Senate Set To Vote On Surgeon General Nominee
AUDIE CORNISH, HOST:
This evening, the long-stalled nomination of Pres. Obama's choice to be the next surgeon general is finally getting a vote. NPR's national political correspondent Mara Liasson has more on nominee Vivek Murthy and the controversy that delayed his nomination for more than a year.
MARA LIASSON, BYLINE: Vivek Murthy is a young Harvard- and Yale-educated Indian-American physician. He's been a leader in AIDS prevention, and he cofounded a group called Doctors for America, which was previously Doctors for Obama. The group advocated for the president's health care law, but that's not what got Murthy hung up in the Senate. Doctors for America also supports stricter gun control laws, including background checks, mandatory safety training and banning certain semiautomatic weapons. That's what's at the heart of the controversy that has held up Murthy's confirmation. Doctors for America has been dubbed Docs Versus Glocks, but Dr. Chris Lillis, the Virginia state director for the group, says its views on guns are right in sync with the medical community in general.
DR. CHRIS LILLIS: Dr. Murthy's views that he expressed many years ago is in complete congruence with the American College of Emergency Physicians, the American College of Physicians, the American College of Surgeons and the American Academy of Pediatrics. He said nothing different than what the rest of the public health establishment has said.
LIASSON: And those positions aren't much different from what the Obama administration wants on gun laws.
LILLIS: The public health establishment has advocated for universal background checks. The public health establishment has discussed the importance of being able to discuss owning a firearm with our patients, so that we can be sure that we're protecting their health and safety. None of the public health establishment has called for a repeal of the Second Amendment.
LIASSON: Dr. Murthy did send out one particular tweet that said, quote, "tired of politicians playing politics with guns, putting lives at risk because they're scared of the NRA" - that would be the National Rifle Association, the powerful gun rights lobby. The NRA made it a priority to block Murthy's confirmation, and until today, it's been successful. Here's NRA's top political strategist Chris Cox on "Fox News."
(SOUNDBITE OF TV SHOW, "FOX NEWS")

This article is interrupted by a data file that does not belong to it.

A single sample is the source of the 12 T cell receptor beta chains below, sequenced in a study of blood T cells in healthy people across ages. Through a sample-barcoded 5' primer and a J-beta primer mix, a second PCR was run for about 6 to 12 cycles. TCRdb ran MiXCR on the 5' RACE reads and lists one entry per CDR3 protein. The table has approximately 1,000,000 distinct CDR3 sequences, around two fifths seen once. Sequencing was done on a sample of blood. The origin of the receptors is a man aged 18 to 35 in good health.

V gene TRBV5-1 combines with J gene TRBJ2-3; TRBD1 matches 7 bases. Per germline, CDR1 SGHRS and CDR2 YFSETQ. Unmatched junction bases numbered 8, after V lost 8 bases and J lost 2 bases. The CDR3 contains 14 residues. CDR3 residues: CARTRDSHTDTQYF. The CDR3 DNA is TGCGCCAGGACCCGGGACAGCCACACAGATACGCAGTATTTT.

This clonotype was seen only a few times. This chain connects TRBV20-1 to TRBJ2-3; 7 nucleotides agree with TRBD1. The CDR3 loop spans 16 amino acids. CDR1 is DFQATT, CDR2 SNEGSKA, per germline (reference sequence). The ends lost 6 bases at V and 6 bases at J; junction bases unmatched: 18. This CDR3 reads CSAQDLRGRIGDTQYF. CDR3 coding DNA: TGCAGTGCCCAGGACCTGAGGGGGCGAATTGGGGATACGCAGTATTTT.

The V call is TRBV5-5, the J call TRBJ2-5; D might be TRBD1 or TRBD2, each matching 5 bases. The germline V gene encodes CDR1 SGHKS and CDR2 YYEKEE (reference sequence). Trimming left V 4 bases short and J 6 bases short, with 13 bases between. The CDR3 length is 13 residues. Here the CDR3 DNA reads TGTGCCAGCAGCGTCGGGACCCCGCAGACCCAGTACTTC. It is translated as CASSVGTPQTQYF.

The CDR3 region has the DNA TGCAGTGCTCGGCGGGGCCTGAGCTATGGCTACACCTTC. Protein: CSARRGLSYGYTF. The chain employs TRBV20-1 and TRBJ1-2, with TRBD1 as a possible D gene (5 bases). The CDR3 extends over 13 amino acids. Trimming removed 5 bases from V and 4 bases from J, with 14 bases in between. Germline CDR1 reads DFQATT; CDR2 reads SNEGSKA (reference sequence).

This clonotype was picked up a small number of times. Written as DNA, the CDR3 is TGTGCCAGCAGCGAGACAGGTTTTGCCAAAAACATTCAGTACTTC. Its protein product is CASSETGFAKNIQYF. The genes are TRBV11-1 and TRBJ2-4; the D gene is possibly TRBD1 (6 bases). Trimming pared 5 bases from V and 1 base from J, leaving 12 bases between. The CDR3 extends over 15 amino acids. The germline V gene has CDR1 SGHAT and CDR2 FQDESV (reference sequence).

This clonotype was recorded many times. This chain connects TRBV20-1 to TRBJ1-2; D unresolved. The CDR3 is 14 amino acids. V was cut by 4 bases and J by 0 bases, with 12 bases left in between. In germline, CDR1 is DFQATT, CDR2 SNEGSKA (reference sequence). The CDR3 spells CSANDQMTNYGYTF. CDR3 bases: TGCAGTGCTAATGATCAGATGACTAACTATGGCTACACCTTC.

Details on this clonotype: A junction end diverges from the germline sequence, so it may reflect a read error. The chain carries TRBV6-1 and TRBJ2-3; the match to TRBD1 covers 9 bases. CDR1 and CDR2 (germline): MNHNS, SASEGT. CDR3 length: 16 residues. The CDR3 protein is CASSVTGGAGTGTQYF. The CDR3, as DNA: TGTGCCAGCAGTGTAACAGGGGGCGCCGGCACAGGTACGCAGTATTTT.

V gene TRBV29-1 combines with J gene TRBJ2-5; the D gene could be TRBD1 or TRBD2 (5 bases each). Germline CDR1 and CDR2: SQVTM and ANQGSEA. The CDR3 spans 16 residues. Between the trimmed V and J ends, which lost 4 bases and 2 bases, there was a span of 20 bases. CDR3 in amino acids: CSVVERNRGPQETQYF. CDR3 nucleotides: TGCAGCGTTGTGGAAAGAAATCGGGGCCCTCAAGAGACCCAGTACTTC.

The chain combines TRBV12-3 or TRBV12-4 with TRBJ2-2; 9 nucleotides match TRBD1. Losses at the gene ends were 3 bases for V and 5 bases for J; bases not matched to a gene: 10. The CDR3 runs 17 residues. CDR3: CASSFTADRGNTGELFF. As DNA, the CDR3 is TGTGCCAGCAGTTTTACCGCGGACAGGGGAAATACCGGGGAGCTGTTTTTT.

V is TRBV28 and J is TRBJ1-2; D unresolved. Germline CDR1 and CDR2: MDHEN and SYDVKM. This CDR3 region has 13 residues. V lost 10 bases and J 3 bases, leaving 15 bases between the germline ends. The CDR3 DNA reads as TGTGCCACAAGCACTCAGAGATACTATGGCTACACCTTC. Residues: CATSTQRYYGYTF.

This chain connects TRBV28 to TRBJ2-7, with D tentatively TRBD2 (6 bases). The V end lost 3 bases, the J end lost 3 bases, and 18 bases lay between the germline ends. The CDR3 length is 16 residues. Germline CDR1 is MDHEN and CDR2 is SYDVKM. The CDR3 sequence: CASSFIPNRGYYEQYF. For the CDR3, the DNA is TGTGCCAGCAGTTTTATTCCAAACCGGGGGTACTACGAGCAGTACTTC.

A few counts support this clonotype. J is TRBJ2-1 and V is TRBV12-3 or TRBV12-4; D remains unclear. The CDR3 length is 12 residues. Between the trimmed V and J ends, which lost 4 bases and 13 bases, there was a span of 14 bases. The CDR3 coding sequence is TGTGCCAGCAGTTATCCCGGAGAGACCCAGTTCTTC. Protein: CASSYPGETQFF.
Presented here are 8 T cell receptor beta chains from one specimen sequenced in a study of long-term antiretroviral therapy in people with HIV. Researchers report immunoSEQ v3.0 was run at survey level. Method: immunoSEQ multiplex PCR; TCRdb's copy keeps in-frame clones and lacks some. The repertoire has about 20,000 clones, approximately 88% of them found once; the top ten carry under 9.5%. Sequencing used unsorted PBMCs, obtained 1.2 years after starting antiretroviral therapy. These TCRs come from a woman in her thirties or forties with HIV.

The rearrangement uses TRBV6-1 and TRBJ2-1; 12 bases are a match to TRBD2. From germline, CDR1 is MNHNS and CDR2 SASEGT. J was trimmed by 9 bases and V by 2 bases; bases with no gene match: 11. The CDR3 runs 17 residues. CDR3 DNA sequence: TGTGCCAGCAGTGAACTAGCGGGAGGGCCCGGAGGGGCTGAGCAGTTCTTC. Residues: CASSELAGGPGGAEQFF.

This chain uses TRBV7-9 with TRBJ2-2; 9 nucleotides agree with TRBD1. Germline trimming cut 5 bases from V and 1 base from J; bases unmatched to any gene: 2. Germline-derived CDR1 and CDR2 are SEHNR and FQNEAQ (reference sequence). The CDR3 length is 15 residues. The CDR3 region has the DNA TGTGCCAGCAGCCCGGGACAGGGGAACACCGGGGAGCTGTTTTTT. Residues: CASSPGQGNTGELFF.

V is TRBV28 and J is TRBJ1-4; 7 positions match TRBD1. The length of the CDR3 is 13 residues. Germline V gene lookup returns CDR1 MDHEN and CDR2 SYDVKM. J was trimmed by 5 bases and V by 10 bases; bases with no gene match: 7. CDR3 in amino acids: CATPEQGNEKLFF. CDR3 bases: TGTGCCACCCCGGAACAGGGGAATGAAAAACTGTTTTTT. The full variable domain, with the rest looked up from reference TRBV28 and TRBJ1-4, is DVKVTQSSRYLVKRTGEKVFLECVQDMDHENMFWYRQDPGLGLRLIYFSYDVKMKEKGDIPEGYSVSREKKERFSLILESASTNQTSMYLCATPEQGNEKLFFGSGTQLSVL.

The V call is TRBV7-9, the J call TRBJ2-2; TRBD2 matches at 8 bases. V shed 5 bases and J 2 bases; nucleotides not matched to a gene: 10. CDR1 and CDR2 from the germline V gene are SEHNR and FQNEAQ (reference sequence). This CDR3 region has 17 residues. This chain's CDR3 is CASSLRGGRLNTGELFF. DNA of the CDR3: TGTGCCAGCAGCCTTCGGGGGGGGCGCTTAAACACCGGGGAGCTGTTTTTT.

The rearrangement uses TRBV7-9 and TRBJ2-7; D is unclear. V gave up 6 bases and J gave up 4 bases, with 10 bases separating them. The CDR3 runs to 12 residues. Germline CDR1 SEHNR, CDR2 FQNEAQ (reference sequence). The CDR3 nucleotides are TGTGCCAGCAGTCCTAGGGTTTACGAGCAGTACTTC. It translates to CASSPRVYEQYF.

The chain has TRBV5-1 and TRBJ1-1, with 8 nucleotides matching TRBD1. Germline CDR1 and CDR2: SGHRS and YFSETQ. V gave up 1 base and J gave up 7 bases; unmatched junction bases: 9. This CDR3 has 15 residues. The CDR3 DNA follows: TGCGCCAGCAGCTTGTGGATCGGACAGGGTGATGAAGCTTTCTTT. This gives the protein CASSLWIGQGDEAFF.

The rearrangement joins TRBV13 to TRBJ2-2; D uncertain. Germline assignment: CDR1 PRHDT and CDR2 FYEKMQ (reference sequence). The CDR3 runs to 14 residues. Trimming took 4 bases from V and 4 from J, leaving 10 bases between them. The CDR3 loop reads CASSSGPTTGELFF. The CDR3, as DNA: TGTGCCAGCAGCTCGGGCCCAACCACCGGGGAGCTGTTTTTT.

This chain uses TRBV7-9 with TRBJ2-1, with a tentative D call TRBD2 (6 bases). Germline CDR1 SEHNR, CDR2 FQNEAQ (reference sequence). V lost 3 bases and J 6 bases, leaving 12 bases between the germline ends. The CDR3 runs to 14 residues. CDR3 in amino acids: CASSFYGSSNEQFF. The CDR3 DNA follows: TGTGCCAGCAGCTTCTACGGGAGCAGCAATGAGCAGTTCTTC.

CHRIS COX: Mr. Murthy's not just a gun-control supporter. He's a gun-control activist, and it's clear that his agenda is to treat a constitutional freedom like a disease.
LIASSON: During Murthy's confirmation hearings, Rep. Lamar Alexander read Murthy his tweet and asked him about it.
(SOUNDBITE OF CONFIRMATION HEARING)
LAMAR ALEXANDER: To what extent do you intend to use the surgeon general's office as a bully pulpit for gun control?
DR. VIVEK MURTHY: Thank you, Sen. Alexander. To start, I do not intend to use the surgeon general's office as a bully pulpit for gun control. My priority and focus is going to be on obesity prevention.
LIASSON: Fighting fat sounds pretty innocuous, but Murthy's nomination remained controversial - so controversial that the White House couldn't round up the votes for Murthy, even though Democrats had changed the Senate rules so he only needed 51 votes instead of 60. Too many Democrats up for re-election from red states where the NRA is a powerful political force said they would join Republicans and vote no. So the White House reconsidered its strategy and decided to try again after the election, thinking it might be easier to get Murthy through in the lame-duck session. Now, with most of the red state Democrats having lost their races, several Democratic no votes switching to yes, and Murthy's path looks smoother.
Murthy also got an unexpected assist from conservative Rep. Ted Cruz, whose last-minute, unsuccessful gambit to stop Pres. Obama's executive actions on immigration gave outgoing Senate Majority Leader Harry Reid a parliamentary opening to push through a bunch of stalled nominations, including Murthy's. Mara Liasson, NPR News, the White House. Transcript provided by NPR, Copyright NPR.